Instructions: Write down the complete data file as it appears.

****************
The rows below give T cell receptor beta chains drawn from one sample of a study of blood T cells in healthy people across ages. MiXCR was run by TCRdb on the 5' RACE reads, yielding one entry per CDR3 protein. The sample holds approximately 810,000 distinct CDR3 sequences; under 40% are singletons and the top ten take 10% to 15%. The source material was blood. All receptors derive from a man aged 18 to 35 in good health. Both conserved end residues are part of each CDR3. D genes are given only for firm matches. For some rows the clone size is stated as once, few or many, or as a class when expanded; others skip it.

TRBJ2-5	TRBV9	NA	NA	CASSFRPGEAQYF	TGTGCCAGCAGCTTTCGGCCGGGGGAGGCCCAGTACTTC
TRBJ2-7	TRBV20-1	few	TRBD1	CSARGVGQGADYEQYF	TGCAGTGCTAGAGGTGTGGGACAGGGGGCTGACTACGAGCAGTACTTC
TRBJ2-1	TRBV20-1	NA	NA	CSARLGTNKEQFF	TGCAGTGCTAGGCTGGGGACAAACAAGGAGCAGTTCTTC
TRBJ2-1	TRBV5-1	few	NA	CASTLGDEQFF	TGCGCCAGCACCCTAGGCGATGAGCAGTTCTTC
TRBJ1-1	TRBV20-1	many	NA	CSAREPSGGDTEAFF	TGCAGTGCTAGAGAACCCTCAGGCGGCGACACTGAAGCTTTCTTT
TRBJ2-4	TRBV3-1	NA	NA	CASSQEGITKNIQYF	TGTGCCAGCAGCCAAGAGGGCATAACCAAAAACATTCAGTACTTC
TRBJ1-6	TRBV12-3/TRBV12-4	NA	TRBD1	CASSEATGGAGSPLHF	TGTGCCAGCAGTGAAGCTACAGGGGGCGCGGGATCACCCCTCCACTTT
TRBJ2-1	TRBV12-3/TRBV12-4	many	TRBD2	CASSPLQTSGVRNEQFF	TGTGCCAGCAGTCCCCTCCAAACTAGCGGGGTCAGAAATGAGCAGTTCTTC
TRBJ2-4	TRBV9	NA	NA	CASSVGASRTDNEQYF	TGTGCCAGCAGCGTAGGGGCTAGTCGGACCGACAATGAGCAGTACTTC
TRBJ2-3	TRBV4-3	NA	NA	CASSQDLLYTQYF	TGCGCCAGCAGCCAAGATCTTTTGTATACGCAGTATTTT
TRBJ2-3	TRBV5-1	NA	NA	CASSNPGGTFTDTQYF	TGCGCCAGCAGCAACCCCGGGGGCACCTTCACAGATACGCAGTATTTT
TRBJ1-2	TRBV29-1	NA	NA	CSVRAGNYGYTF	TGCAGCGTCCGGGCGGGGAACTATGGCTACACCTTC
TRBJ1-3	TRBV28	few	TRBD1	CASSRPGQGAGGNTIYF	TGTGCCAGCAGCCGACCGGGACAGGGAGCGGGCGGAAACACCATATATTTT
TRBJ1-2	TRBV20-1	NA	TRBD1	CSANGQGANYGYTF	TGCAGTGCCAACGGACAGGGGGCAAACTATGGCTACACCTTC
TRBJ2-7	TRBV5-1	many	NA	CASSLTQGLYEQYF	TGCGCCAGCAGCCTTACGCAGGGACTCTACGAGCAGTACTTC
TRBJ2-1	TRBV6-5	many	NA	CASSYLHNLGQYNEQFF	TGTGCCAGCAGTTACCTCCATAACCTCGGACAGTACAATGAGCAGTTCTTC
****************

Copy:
The rows below give T cell receptor beta chains drawn from one sample of a study of blood T cells in healthy people across ages. MiXCR was run by TCRdb on the 5' RACE reads, yielding one entry per CDR3 protein. The sample holds approximately 810,000 distinct CDR3 sequences; under 40% are singletons and the top ten take 10% to 15%. The source material was blood. All receptors derive from a man aged 18 to 35 in good health. Both conserved end residues are part of each CDR3. D genes are given only for firm matches. For some rows the clone size is stated as once, few or many, or as a class when expanded; others skip it.

TRBJ2-5	TRBV9	NA	NA	CASSFRPGEAQYF	TGTGCCAGCAGCTTTCGGCCGGGGGAGGCCCAGTACTTC
TRBJ2-7	TRBV20-1	few	TRBD1	CSARGVGQGADYEQYF	TGCAGTGCTAGAGGTGTGGGACAGGGGGCTGACTACGAGCAGTACTTC
TRBJ2-1	TRBV20-1	NA	NA	CSARLGTNKEQFF	TGCAGTGCTAGGCTGGGGACAAACAAGGAGCAGTTCTTC
TRBJ2-1	TRBV5-1	few	NA	CASTLGDEQFF	TGCGCCAGCACCCTAGGCGATGAGCAGTTCTTC
TRBJ1-1	TRBV20-1	many	NA	CSAREPSGGDTEAFF	TGCAGTGCTAGAGAACCCTCAGGCGGCGACACTGAAGCTTTCTTT
TRBJ2-4	TRBV3-1	NA	NA	CASSQEGITKNIQYF	TGTGCCAGCAGCCAAGAGGGCATAACCAAAAACATTCAGTACTTC
TRBJ1-6	TRBV12-3/TRBV12-4	NA	TRBD1	CASSEATGGAGSPLHF	TGTGCCAGCAGTGAAGCTACAGGGGGCGCGGGATCACCCCTCCACTTT
TRBJ2-1	TRBV12-3/TRBV12-4	many	TRBD2	CASSPLQTSGVRNEQFF	TGTGCCAGCAGTCCCCTCCAAACTAGCGGGGTCAGAAATGAGCAGTTCTTC
TRBJ2-4	TRBV9	NA	NA	CASSVGASRTDNEQYF	TGTGCCAGCAGCGTAGGGGCTAGTCGGACCGACAATGAGCAGTACTTC
TRBJ2-3	TRBV4-3	NA	NA	CASSQDLLYTQYF	TGCGCCAGCAGCCAAGATCTTTTGTATACGCAGTATTTT
TRBJ2-3	TRBV5-1	NA	NA	CASSNPGGTFTDTQYF	TGCGCCAGCAGCAACCCCGGGGGCACCTTCACAGATACGCAGTATTTT
TRBJ1-2	TRBV29-1	NA	NA	CSVRAGNYGYTF	TGCAGCGTCCGGGCGGGGAACTATGGCTACACCTTC
TRBJ1-3	TRBV28	few	TRBD1	CASSRPGQGAGGNTIYF	TGTGCCAGCAGCCGACCGGGACAGGGAGCGGGCGGAAACACCATATATTTT
TRBJ1-2	TRBV20-1	NA	TRBD1	CSANGQGANYGYTF	TGCAGTGCCAACGGACAGGGGGCAAACTATGGCTACACCTTC
TRBJ2-7	TRBV5-1	many	NA	CASSLTQGLYEQYF	TGCGCCAGCAGCCTTACGCAGGGACTCTACGAGCAGTACTTC
TRBJ2-1	TRBV6-5	many	NA	CASSYLHNLGQYNEQFF	TGTGCCAGCAGTTACCTCCATAACCTCGGACAGTACAATGAGCAGTTCTTC